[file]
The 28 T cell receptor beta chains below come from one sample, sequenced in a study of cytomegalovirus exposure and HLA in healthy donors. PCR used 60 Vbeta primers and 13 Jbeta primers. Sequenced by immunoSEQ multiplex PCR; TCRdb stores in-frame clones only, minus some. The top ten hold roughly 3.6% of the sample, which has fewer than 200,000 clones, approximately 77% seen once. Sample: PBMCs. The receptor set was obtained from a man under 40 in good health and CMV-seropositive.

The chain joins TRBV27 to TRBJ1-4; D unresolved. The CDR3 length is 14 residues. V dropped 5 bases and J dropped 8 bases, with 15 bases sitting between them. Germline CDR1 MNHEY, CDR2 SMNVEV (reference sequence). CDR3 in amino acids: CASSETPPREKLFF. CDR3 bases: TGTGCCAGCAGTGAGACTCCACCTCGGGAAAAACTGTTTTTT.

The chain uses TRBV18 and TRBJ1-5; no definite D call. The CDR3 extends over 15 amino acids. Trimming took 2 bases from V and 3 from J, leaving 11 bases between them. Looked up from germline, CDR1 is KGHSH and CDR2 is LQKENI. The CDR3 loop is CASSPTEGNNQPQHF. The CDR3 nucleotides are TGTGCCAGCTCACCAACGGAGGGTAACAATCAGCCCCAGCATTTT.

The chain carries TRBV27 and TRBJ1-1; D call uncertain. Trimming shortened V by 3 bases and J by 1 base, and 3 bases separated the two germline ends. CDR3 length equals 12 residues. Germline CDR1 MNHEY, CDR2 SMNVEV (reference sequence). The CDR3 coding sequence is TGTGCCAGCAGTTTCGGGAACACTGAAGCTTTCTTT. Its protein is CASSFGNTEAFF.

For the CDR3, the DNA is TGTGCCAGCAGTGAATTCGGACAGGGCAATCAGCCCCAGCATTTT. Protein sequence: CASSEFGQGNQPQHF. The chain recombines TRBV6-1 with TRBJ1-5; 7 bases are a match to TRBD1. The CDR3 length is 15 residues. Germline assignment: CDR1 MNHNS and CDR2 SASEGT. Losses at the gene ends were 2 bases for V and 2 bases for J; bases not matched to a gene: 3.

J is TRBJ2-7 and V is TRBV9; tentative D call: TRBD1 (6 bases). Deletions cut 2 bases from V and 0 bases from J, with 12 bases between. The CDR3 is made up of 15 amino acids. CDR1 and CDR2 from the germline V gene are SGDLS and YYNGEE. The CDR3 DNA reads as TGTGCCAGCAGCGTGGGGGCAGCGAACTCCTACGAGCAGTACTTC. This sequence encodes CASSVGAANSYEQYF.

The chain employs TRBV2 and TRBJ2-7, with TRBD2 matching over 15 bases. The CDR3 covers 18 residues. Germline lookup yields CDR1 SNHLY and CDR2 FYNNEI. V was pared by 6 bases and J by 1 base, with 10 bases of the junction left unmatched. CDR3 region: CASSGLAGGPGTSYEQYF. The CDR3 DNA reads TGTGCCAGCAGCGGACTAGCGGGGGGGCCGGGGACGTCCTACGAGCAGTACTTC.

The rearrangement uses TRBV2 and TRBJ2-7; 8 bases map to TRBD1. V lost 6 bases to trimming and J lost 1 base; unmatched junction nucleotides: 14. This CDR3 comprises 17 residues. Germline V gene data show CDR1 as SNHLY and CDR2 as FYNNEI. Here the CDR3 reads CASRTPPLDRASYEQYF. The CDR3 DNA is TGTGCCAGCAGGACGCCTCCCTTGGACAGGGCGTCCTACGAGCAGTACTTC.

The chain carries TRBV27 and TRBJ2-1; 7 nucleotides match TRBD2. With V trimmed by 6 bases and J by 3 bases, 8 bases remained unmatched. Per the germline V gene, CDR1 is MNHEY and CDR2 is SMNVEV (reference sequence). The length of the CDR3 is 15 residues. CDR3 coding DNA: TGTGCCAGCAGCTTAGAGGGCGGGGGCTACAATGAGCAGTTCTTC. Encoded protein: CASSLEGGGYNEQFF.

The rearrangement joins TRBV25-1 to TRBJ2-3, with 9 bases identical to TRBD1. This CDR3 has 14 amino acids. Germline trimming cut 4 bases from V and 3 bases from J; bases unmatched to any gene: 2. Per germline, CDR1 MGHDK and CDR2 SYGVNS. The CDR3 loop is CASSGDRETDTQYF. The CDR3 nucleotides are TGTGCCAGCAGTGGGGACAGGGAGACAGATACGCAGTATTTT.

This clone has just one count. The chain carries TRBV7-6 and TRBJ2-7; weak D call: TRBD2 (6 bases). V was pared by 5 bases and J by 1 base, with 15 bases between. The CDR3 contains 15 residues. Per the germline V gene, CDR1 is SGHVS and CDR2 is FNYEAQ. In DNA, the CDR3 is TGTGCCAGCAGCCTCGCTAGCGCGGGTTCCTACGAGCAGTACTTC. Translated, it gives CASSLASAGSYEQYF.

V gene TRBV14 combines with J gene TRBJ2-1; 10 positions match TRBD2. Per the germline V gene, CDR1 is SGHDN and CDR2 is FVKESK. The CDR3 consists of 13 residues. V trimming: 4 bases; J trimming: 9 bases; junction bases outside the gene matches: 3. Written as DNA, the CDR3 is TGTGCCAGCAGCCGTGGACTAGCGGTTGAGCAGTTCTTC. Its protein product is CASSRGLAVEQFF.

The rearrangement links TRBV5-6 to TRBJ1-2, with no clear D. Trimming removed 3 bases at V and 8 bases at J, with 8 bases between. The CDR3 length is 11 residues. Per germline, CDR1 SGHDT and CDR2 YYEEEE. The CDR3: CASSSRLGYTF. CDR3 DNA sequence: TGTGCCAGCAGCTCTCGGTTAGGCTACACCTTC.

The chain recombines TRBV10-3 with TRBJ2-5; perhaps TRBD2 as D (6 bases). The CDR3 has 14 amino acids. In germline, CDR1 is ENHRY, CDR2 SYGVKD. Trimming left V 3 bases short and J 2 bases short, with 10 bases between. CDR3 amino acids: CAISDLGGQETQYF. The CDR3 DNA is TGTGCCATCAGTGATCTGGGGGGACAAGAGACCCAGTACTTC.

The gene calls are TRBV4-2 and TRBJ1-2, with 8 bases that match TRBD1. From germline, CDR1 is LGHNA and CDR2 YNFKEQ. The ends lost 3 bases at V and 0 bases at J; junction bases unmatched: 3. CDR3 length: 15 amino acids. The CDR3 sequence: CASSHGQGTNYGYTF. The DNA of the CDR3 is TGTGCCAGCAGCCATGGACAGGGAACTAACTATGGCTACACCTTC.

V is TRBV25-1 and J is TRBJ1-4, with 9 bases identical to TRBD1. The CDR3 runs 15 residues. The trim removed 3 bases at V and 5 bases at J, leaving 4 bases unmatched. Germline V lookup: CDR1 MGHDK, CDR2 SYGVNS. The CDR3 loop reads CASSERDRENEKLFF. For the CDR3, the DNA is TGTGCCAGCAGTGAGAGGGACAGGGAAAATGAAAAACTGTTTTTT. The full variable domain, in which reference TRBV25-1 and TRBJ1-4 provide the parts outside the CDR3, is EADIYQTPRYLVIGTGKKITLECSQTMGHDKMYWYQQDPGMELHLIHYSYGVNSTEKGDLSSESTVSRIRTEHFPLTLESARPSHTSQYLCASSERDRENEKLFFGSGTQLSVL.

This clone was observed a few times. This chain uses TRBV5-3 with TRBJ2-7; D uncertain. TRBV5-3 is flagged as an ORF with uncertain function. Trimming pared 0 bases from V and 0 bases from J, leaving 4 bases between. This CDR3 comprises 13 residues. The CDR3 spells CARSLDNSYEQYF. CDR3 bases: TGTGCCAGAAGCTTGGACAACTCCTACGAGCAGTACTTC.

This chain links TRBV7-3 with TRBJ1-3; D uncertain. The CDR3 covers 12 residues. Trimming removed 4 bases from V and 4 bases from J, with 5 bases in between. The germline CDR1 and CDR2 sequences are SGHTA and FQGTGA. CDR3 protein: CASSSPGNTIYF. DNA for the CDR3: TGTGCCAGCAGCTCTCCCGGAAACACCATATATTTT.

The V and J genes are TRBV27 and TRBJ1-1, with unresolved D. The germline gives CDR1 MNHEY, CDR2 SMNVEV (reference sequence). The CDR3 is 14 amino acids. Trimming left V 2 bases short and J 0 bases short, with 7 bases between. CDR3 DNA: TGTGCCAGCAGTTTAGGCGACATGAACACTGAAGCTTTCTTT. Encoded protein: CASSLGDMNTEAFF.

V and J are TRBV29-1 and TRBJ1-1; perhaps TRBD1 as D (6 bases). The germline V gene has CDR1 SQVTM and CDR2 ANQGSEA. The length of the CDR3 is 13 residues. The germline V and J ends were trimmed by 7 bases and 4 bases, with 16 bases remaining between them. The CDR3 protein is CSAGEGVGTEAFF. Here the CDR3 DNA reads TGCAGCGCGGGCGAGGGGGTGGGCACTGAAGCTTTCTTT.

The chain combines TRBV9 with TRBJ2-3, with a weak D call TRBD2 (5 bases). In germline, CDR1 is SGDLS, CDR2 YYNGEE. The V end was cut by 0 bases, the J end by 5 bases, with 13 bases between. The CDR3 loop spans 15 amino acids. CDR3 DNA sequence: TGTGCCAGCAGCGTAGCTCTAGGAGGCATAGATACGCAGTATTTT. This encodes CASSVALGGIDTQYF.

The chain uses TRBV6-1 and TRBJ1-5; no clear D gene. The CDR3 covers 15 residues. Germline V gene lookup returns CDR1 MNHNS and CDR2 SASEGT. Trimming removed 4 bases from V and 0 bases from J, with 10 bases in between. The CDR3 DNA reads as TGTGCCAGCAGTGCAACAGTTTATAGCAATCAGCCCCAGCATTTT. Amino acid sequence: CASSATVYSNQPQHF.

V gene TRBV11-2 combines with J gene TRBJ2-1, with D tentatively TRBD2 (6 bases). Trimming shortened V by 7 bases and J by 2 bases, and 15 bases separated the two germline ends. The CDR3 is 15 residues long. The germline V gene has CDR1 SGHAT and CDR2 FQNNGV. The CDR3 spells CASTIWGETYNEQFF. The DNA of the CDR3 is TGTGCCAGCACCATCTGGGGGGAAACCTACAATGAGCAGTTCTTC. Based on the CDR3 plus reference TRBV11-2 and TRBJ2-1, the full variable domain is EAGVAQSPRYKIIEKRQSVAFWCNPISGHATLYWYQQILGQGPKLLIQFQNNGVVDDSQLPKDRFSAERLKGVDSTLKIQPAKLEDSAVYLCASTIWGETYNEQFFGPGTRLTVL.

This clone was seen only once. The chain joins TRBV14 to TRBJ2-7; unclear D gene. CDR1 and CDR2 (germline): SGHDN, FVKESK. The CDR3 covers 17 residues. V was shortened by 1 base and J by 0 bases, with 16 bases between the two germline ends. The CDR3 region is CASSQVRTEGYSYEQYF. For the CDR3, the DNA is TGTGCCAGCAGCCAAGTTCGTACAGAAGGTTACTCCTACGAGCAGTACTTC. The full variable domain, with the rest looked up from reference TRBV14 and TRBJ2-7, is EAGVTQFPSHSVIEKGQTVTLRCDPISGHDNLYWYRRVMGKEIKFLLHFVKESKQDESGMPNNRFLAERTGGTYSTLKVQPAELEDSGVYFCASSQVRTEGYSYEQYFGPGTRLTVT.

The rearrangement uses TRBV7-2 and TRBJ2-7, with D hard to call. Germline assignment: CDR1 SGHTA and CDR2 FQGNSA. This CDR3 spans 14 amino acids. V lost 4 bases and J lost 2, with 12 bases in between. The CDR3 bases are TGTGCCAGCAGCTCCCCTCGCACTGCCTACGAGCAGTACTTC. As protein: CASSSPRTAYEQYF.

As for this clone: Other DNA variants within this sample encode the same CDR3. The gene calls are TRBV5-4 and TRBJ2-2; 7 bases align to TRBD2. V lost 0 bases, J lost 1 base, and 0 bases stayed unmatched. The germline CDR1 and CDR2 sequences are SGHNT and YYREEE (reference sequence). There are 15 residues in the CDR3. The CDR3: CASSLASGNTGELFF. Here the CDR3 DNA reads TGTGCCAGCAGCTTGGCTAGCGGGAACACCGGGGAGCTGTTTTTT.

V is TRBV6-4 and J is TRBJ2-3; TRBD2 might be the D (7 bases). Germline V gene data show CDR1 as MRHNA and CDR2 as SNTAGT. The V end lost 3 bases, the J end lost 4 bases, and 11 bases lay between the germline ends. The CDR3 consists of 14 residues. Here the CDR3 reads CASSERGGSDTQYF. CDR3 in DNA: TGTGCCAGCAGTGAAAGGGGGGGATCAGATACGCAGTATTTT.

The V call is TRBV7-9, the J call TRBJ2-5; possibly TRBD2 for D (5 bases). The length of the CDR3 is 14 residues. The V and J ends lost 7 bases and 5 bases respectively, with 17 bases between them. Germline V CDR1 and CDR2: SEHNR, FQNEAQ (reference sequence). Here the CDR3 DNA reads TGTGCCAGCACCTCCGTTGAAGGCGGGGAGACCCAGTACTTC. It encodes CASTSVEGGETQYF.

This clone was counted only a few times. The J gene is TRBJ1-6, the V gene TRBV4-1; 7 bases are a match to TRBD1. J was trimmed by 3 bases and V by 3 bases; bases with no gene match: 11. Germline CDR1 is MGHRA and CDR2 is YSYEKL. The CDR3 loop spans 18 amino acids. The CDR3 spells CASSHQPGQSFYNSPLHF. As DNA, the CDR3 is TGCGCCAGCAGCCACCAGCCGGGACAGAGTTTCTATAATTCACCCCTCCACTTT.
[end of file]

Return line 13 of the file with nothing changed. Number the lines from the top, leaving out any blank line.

The rearrangement links TRBV5-6 to TRBJ1-2, with no clear D. Trimming removed 3 bases at V and 8 bases at J, with 8 bases between. The CDR3 length is 11 residues. Per germline, CDR1 SGHDT and CDR2 YYEEEE. The CDR3: CASSSRLGYTF. CDR3 DNA sequence: TGTGCCAGCAGCTCTCGGTTAGGCTACACCTTC.